Differences between adjustable and fixed loans

With a fixed-rate loan, your monthly payment never changes for the life of the mortgage. The amount of the payment that goes for your principal (the amount you borrowed) will go up, however, the amount you pay in interest will go down accordingly. The property taxes and homeowners insurance will increase over time, but for the most part, payment amounts on fixed rate loans change little over the life of the loan.

Early in a fixed-rate loan, most of your monthly payment pays interest, and a much smaller part toward principal. As you pay on the loan, more of your payment goes toward principal.

Borrowers might choose a fixed-rate loan in order to lock in a low interest rate. Borrowers choose these types of loans because interest rates are low and they wish to lock in the low rate. If you have an Adjustable Rate Mortgage (ARM) now, refinancing into a fixed-rate loan can provide greater stability in monthly payments. If you have an Adjustable Rate Mortgage (ARM) now, we'll be glad to assist you in locking a fixed-rate at the best rate currently available. Call Custom Lending Group at (707) 252-2700 for details.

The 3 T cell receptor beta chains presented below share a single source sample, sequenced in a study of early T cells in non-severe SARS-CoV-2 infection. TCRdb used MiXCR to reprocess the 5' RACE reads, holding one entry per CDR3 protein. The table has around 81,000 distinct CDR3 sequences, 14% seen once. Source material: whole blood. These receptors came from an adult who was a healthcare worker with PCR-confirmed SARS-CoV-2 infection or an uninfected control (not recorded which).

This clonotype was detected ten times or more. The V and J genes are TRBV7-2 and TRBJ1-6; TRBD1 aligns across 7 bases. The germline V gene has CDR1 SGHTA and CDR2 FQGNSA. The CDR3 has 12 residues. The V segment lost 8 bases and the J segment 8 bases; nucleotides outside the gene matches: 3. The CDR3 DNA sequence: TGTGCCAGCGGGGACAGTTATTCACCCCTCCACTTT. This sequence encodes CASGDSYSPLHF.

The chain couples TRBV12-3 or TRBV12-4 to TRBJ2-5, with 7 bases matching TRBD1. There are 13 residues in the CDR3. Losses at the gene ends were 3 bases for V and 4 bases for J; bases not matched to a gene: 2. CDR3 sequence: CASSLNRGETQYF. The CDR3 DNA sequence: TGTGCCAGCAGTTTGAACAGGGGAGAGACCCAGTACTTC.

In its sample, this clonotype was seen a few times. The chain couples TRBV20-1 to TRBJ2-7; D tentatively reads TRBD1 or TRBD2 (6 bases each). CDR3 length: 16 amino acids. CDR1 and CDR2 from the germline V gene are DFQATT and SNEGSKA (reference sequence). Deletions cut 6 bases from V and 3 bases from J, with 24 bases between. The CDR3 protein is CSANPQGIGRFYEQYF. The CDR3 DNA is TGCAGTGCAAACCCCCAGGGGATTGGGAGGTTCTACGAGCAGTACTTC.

There are many types of Adjustable Rate Mortgages. ARMs are normally adjusted every six months, based on various indexes.

Most programs feature a cap that protects you from sudden monthly payment increases. There may be a cap on how much your interest rate can increase in one period. For example: no more than a couple percent a year, even if the index the rate is based on goes up by more than two percent. Sometimes an ARM features a "payment cap" which ensures your payment can't increase beyond a certain amount over the course of a given year. Most ARMs also cap your interest rate over the duration of the loan.

ARMs usually start out at a very low rate that may increase over time. You've likely heard of 5/1 or 3/1 ARMs. For these loans, the introductory rate is set for three or five years. It then adjusts every year. These loans are fixed for a number of years (3 or 5), then they adjust. Loans like this are often best for people who expect to move within three or five years. These types of adjustable rate loans benefit people who plan to move before the initial lock expires.

Most people who choose ARMs choose them when they want to take advantage of lower introductory rates and don't plan to remain in the home for any longer than the initial low-rate period. ARMs can be risky in a down market because homeowners can get stuck with rates that go up when they cannot sell or refinance at the lower property value.

Have questions about mortgage loans? Call us at (707) 252-2700. We answer questions about different types of loans every day.

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